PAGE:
Russian City Starts Model Program Western Economists Hope Success of Privatization Effort Will Encourage Other Cities

Article excerpt

DURING the years of Soviet power this ancient Russian city on the Volga River was shrouded in secrecy, sealed off from the outside world because of its high concentration of defense-related industry.

Now, this city of 1.4 million inhabitants finds itself under a microscope, receiving attention from all over Russia, as well as the world, because of a radical privatization program that aims to auction off 2,000 small, state-run stores in just six months. Hundreds of potential buyers and interested observers attended a weekend auction, the third sale of its kind, during which 21 stores were sold for a total of 46.5 million rubles (about $465,000 at the Russian Central Bank's exchange rate).

Bidding was brisk, as the entire slate of stores was auctioned off in only an hour and a half. A slick-talking auctioneer wearing a red bow tie kept the event running smoothly.

The Nizhny Novgorod privatization scheme, worked out by Western experts from the International Finance Corporation (IFC), is one of the few bright spots so far in Russia's effort to transform its economy into a market system after more than 70 years of communism. Privatization in other cities, particularly Moscow, is not going as well as hoped. And Deputy Prime Minister Yegor Gaidar, who is in charge of the government's crash marketization program, is hard-pressed to keep reforms on track.

"I consider what has been done here to be wonderful work, a model which could be repeated throughout Russia," said Mr. Gaidar, who attended the weekend auction.

The IFC, an organization similar to the International Monetary Fund and the World Bank, targeted Nizhny Novgorod for its privatization project in late January, says Anthony Doran, IFC chief for Commonwealth of Independent States operations. The city was chosen because the IFC felt it had the strong, reform-minded leaders needed to make privatization work.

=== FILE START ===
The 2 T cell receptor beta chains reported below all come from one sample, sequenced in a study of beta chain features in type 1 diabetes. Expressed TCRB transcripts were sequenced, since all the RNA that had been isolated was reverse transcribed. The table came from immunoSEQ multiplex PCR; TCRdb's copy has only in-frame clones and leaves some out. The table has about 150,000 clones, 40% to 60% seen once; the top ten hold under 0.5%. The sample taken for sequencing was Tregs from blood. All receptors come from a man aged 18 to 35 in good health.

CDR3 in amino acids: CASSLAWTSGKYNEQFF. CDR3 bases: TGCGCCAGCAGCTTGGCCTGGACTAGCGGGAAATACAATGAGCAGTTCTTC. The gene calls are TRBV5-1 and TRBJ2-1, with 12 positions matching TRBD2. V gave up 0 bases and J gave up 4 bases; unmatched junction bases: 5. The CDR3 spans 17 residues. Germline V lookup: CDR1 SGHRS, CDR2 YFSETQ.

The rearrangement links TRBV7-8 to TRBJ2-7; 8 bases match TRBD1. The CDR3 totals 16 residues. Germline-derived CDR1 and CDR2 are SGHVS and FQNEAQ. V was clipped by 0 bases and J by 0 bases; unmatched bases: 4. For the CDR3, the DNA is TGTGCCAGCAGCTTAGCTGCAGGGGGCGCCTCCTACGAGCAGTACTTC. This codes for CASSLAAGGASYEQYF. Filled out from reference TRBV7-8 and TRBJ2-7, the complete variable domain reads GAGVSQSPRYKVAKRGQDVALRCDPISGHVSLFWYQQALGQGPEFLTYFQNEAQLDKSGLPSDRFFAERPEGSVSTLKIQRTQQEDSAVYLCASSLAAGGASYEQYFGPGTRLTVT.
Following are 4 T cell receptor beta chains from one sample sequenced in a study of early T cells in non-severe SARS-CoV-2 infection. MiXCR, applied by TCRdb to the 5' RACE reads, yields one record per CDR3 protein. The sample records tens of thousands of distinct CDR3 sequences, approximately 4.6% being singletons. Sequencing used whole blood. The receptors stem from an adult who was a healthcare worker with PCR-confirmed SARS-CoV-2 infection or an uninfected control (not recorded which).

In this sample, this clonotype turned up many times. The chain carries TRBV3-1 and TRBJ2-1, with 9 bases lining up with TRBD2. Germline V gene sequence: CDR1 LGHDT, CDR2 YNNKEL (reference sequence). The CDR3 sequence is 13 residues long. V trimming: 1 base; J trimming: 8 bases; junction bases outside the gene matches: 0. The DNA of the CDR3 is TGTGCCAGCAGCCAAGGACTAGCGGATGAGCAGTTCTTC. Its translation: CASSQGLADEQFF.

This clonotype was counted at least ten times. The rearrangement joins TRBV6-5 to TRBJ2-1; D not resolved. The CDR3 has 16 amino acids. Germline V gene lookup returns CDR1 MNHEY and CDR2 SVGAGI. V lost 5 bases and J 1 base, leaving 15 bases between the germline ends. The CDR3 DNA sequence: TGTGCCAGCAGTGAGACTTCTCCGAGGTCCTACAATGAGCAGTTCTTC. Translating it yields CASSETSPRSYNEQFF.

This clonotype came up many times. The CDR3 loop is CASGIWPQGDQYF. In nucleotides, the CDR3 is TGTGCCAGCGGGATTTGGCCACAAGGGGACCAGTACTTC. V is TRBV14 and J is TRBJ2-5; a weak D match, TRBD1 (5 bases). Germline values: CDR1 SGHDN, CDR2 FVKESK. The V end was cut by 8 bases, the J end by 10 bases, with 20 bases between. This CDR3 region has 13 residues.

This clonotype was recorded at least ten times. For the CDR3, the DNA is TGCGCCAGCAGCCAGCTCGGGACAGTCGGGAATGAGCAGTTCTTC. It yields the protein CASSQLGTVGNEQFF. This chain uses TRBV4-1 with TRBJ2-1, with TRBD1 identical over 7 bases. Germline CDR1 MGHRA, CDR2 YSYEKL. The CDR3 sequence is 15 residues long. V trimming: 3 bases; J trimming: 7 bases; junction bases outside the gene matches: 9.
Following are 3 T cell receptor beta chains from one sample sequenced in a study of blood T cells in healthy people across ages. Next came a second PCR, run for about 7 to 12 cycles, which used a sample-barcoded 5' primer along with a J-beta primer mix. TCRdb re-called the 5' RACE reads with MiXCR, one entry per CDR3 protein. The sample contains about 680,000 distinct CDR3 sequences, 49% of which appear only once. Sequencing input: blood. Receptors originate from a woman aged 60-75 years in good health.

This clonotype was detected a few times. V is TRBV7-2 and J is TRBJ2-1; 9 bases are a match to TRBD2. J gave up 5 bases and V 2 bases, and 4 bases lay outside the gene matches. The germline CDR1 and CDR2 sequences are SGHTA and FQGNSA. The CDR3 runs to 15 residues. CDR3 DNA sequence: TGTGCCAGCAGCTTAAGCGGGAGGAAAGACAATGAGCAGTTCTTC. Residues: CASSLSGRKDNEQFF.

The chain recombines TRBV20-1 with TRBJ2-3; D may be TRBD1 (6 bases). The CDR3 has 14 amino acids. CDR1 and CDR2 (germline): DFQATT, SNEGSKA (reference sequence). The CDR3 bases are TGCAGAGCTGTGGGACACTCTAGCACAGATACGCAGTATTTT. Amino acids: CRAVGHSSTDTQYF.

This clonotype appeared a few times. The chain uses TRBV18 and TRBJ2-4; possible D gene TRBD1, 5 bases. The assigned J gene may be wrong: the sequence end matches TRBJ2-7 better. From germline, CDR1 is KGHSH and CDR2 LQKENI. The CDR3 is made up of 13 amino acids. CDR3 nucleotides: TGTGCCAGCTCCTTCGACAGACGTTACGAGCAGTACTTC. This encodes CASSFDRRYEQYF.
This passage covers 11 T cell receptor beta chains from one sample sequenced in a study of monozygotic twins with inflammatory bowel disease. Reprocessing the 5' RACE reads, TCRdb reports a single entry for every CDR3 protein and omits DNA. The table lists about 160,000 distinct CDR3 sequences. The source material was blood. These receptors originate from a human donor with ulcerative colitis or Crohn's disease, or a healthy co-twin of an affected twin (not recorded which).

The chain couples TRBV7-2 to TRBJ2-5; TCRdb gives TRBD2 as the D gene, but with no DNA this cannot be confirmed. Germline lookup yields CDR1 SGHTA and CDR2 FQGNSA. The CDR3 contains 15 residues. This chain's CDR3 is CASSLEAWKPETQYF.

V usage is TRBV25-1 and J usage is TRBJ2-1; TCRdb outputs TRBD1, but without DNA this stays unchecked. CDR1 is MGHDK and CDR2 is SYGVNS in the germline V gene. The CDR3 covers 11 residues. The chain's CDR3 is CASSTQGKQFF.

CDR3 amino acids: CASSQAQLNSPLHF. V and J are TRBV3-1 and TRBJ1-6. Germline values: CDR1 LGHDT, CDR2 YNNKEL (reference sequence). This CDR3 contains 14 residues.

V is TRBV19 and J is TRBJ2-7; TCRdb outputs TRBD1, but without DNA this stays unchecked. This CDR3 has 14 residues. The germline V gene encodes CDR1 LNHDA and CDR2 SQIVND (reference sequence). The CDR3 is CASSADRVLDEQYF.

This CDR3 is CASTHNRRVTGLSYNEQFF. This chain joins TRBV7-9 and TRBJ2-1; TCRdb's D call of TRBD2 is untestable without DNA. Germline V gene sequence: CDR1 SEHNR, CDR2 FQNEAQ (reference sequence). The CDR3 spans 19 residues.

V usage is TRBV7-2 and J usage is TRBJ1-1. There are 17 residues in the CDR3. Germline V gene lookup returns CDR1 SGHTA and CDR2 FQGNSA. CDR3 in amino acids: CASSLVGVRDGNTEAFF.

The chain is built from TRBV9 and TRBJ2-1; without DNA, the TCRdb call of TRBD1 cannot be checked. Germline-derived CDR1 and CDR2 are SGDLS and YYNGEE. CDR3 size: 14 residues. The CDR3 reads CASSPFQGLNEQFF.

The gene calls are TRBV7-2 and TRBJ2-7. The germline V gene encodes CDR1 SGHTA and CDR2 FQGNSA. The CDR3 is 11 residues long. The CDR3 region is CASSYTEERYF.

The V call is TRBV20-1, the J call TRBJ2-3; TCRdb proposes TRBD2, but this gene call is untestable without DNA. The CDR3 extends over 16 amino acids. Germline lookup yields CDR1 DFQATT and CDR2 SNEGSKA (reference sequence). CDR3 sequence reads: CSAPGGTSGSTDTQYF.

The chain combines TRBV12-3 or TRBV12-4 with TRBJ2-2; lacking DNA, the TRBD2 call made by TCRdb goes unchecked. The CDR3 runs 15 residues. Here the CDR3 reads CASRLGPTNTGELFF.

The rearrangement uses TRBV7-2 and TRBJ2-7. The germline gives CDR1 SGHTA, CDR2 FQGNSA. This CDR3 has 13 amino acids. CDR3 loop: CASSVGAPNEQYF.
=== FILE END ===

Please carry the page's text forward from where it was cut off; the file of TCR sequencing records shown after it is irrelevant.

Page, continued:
IFC experts also viewed it as a typical Russian city that officials in other cities could easily identify with, hopefully fostering a "mushroom effect" of privatization throughout Russia. "In Nizhny we have something that will put some body and soul to all the talk about reform," IFC Vice President Wilfried Kaffenberger says.

Drawing on experience gained in Eastern European privatization efforts, the IFC came up with the Nizhny Novgorod blueprint in just six weeks. In the end it was decided auctioning off state-owned shops was the best method of privatization, Mr. Doran says. Anyone is able to bid on shops, although the auction system is weighted slightly to favor employees seeking to buy out the state. There is a limit of five stores per buyer to prevent monopolization, and for now foreigners are excluded from participating. At the weekend auction nine of the 21 properties were bought by employee groups. …


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